GAUSS Basics: Statements

Introduction: First GAUSS Statements

This tutorial will introduce you to basic GAUSS statements, which are the building block of every GAUSS program, and also to the practice of entering interactive commands in the GAUSS program input/output window.

alt text GAUSS Command Page.

Begin by opening GAUSS and navigating to the Command Page by selecting the "Command" tab from the vertical toolbar on the left-hand side of the GAUSS user interface as shown in the image above.

Types of GAUSS Statements

There are two main types of statements in GAUSS: assignments and print statements.

Assignment statements

An assignment is performed by entering a variable name followed by an equals sign and then the new value on the right side of the equals sign. For example, suppose you have 5 friends coming over for dinner. We can make a variable named friends that is equal to 5 by entering:

friends = 5;

The new value on the right-hand side of the equals sign can be a simple literal value as we just did or it can also be an expression. For example, if we are budgeting $12 per guest at our dinner party, we could assign a new variable dinner_budget like this:

dinner_budget = friends * 12;

As you probably expect, GAUSS will allow you to make much more complicated expressions. For now, however, we will keep it very simple.

Print statements

Now that we have made some assignment statements, we will make a print statement to verify that our assignment accomplished what we expected. The most basic print statement is the print keyword followed by a space and a variable name, like this:

print friends;

which should return the following output:

5.0000

The print keyword will allow you to print more than one variable at a time. To print multiple variables, the print keyword should be followed by a space delimited list of variable names. Let's suppose that the 5 friends coming over for dinner have a total of 3 kids. We can create a new variable kids to keep track of the number of kids coming to the party by entering the following assignment statement:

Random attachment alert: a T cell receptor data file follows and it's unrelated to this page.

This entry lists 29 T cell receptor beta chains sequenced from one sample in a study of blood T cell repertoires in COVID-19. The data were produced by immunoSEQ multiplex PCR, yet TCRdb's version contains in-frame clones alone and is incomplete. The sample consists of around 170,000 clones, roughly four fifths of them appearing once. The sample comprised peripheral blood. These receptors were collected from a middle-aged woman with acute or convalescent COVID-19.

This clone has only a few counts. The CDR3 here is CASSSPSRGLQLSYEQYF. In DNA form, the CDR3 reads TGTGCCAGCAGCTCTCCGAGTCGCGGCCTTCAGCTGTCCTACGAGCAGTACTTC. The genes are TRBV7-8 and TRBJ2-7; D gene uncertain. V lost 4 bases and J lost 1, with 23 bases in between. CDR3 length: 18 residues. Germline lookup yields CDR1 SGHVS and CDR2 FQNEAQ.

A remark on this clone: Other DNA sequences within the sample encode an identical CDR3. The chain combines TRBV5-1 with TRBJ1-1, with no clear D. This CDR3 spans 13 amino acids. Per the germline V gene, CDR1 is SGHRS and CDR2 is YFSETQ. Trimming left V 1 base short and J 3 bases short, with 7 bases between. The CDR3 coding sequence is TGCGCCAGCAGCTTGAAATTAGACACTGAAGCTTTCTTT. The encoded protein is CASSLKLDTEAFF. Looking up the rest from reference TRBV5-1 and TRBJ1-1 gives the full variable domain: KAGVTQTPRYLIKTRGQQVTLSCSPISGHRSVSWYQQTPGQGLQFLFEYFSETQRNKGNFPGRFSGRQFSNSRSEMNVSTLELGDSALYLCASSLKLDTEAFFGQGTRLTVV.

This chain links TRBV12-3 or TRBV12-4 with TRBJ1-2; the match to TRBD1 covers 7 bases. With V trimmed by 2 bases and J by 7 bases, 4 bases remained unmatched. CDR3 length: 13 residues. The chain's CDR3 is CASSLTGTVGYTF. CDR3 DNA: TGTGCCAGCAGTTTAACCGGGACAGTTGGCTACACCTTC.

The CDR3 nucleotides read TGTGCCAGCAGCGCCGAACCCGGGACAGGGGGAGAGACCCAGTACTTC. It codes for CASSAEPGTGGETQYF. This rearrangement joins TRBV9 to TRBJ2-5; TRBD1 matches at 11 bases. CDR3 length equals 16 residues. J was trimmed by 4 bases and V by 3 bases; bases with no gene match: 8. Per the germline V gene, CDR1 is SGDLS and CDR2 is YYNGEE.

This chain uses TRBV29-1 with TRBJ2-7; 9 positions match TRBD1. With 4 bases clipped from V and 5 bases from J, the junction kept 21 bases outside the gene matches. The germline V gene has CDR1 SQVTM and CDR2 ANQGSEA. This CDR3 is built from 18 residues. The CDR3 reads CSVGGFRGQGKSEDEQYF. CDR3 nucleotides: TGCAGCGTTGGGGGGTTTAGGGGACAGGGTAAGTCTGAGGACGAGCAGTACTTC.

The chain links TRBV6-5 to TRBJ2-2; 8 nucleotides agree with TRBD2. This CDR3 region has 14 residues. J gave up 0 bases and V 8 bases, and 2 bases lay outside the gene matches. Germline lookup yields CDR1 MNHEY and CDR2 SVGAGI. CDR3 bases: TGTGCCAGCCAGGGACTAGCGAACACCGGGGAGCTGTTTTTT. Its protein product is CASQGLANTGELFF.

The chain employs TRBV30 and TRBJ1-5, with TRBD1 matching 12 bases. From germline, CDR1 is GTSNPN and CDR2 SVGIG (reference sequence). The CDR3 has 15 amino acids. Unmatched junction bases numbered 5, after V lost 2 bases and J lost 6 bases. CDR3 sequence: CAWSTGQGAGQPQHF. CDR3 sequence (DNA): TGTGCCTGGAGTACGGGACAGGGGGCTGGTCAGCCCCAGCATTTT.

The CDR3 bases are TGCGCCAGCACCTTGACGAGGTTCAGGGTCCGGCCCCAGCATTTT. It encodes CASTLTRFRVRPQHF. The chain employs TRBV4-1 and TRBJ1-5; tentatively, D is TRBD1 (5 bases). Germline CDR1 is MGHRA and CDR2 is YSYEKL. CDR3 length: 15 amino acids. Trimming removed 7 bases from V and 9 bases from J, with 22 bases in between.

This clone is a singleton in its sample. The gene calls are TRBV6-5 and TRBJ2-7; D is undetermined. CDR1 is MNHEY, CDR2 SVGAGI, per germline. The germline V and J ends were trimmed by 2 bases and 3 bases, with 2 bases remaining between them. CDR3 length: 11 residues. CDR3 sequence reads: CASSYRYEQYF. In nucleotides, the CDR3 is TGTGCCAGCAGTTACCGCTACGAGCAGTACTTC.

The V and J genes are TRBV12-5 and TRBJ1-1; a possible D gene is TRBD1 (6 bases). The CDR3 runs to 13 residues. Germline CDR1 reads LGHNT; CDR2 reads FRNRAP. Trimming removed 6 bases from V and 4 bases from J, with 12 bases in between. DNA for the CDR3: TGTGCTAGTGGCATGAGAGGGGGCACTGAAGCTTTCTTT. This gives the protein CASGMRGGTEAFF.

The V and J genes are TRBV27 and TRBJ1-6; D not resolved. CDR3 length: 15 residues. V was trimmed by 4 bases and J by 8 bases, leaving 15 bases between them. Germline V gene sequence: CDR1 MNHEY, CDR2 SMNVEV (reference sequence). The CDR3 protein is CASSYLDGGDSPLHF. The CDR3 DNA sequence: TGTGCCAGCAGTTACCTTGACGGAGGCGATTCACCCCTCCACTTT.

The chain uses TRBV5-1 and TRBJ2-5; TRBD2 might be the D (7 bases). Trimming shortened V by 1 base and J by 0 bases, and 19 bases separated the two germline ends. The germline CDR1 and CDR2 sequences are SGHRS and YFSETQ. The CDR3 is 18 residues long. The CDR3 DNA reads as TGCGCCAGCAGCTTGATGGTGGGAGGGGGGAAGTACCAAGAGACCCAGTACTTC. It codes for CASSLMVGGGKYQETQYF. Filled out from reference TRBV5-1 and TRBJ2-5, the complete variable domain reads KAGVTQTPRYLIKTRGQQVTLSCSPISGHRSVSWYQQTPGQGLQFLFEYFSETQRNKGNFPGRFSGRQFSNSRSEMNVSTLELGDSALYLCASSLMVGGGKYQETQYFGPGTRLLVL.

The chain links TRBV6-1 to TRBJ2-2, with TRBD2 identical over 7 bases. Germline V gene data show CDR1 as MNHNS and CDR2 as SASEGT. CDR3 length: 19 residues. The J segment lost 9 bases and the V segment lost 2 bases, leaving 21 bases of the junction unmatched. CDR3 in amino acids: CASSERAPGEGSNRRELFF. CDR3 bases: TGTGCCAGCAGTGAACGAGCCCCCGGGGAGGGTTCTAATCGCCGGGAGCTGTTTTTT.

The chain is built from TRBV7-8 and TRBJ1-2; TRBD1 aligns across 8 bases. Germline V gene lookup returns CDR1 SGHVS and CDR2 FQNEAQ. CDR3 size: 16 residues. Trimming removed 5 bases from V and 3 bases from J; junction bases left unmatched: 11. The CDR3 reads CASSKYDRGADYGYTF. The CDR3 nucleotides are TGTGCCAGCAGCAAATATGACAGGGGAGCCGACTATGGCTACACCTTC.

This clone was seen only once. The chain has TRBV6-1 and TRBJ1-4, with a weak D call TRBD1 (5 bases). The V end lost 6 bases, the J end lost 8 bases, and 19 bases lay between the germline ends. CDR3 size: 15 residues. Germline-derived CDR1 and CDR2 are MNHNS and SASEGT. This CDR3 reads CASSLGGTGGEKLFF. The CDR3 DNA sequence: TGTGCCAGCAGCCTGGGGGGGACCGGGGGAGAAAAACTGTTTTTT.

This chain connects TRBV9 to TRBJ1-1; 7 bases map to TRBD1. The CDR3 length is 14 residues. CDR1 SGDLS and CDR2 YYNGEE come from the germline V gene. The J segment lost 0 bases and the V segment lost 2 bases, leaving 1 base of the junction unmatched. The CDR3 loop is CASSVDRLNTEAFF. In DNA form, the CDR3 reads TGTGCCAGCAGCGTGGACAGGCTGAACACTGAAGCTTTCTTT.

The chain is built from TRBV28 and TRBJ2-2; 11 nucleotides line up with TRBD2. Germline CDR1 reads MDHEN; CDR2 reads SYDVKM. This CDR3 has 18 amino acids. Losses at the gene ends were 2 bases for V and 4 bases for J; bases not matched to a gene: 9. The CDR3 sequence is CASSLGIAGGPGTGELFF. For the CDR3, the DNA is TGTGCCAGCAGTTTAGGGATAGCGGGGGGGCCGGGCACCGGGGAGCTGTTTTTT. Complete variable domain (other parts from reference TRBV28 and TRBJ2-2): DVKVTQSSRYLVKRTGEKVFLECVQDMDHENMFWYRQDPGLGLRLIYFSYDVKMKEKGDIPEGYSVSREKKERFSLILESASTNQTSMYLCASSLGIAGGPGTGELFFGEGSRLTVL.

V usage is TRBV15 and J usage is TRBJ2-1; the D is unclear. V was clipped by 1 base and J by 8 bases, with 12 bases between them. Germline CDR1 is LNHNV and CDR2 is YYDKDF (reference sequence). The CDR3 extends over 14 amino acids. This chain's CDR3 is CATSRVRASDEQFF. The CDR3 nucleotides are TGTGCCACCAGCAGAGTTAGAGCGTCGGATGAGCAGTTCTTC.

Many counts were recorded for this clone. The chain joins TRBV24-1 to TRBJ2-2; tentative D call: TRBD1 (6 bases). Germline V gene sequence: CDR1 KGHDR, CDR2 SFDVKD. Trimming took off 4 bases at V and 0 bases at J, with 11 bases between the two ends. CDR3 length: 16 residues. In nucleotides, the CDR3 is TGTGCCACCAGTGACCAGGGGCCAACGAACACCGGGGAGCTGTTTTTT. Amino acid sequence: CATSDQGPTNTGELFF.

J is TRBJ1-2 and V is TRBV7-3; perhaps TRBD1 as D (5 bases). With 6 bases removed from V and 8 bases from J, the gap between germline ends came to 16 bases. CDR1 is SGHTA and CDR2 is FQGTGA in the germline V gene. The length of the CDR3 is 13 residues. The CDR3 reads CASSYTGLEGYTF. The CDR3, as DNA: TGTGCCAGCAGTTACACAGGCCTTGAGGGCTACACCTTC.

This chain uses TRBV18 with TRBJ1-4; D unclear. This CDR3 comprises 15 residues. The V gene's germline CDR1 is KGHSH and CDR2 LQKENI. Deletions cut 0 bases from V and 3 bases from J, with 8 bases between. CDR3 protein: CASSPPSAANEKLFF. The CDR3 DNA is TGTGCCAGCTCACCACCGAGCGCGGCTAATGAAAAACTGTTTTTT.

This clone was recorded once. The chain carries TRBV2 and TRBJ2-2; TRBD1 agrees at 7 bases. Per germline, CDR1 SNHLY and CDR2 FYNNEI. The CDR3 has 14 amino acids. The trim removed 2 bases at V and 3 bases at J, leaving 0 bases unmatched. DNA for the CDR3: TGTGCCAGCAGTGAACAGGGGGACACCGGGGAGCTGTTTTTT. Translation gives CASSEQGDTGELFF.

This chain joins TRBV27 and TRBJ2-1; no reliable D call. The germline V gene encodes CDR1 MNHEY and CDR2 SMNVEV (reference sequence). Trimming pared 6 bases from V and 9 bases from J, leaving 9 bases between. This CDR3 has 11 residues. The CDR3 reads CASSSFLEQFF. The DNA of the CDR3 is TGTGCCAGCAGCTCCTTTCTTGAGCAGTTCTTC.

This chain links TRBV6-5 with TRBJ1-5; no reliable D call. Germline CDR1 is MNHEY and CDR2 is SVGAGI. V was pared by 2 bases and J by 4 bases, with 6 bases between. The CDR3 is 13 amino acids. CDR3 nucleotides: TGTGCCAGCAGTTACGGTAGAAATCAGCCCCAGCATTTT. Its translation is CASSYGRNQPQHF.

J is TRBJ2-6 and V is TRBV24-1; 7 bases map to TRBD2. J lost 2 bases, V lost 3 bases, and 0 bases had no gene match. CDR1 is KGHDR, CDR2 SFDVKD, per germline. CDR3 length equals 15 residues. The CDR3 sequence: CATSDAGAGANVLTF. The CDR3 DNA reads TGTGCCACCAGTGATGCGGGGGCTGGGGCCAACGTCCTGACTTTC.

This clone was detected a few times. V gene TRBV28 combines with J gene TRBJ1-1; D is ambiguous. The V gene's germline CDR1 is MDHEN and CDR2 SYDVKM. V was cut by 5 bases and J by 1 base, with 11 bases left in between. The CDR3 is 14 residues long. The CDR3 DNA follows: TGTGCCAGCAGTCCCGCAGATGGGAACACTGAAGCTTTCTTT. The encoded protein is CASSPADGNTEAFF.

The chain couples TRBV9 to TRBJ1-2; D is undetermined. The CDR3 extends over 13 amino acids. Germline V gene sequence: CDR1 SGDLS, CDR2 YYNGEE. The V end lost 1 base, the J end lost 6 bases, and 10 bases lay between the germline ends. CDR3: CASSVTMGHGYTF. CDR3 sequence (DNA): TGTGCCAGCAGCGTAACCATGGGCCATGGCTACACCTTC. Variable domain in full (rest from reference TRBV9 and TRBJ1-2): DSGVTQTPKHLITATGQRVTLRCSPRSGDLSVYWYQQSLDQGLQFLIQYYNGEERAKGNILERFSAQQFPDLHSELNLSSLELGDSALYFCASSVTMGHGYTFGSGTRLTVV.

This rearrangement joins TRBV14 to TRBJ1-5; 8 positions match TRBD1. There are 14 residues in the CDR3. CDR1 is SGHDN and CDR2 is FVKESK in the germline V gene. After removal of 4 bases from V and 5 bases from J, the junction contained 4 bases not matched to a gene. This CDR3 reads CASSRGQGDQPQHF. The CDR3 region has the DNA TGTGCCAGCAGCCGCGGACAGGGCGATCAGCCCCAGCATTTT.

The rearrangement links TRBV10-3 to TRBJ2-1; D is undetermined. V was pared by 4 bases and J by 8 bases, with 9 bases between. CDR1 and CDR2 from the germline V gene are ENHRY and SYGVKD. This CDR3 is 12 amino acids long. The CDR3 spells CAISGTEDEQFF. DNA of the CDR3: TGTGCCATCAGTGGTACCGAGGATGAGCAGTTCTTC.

kids = 3;

Now we can print friends and kids by entering the following statement:

print friends kids;

This should return:

5.0000    3.0000

Printing expressions

Let's take a closer look at this last print statement. It is telling GAUSS to print the contents of the variable friends and then to print the contents of the variable kids by passing a list of variables, separated by spaces to the print keyword. It is important to note that this is a space delimited list and NOT an expression. One common mistake for new GAUSS users is to put an expression in a print statement, like this:

print friends + kids;

They expect it to return 8 because they think they are telling GAUSS to print the result of the statement (5 + 3). However, since we know that the print statement takes a list of variables separated by spaces, we know that that statement is actually telling GAUSS to:

  1. print the contents of the variable friends
  2. print the '+' operator
  3. print the contents of the variable kids.

An error will occur when GAUSS attempts to print the plus operator by itself.

To add an expression to a print statement, you need to enclose it in parentheses like this:

print (friends + kids);

Since parentheses have a very high operator precedence, the above statement tells GAUSS to 1) Evaluate: friends + kids and then to 2) print the result.

Implicit print statements

Earlier on we told you that print statements required the print keyword at the beginning. However, this is actually not true. If you remove the print keyword from any of the print statements above, you will notice that they work the same without the print statement. Therefore:

print (friends + kids);

is equivalent to:

(friends + kids);

If you try to print this expression:

print friends + kids;

or this equivalent expression:

friends + kids;

it will result in an error. You can successfully print this expression in an implicit print statement by either adding parentheses as we mentioned earlier:

(friends + kids);

or by removing the spaces between the elements in the expression:

friends+kids;

Since there are no spaces in this last example the entire expression is passed to the print keyword as one item to be printed (after it is evaluated). These expressions can be combined with other variables or expressions in one print statement, for example:

print (friends + kids) friends kids;

or

friends+kids friends kids;

will return:

8.0000    5.0000    3.0000

Take a few minutes to create some variables and create print statements with and without expressions.

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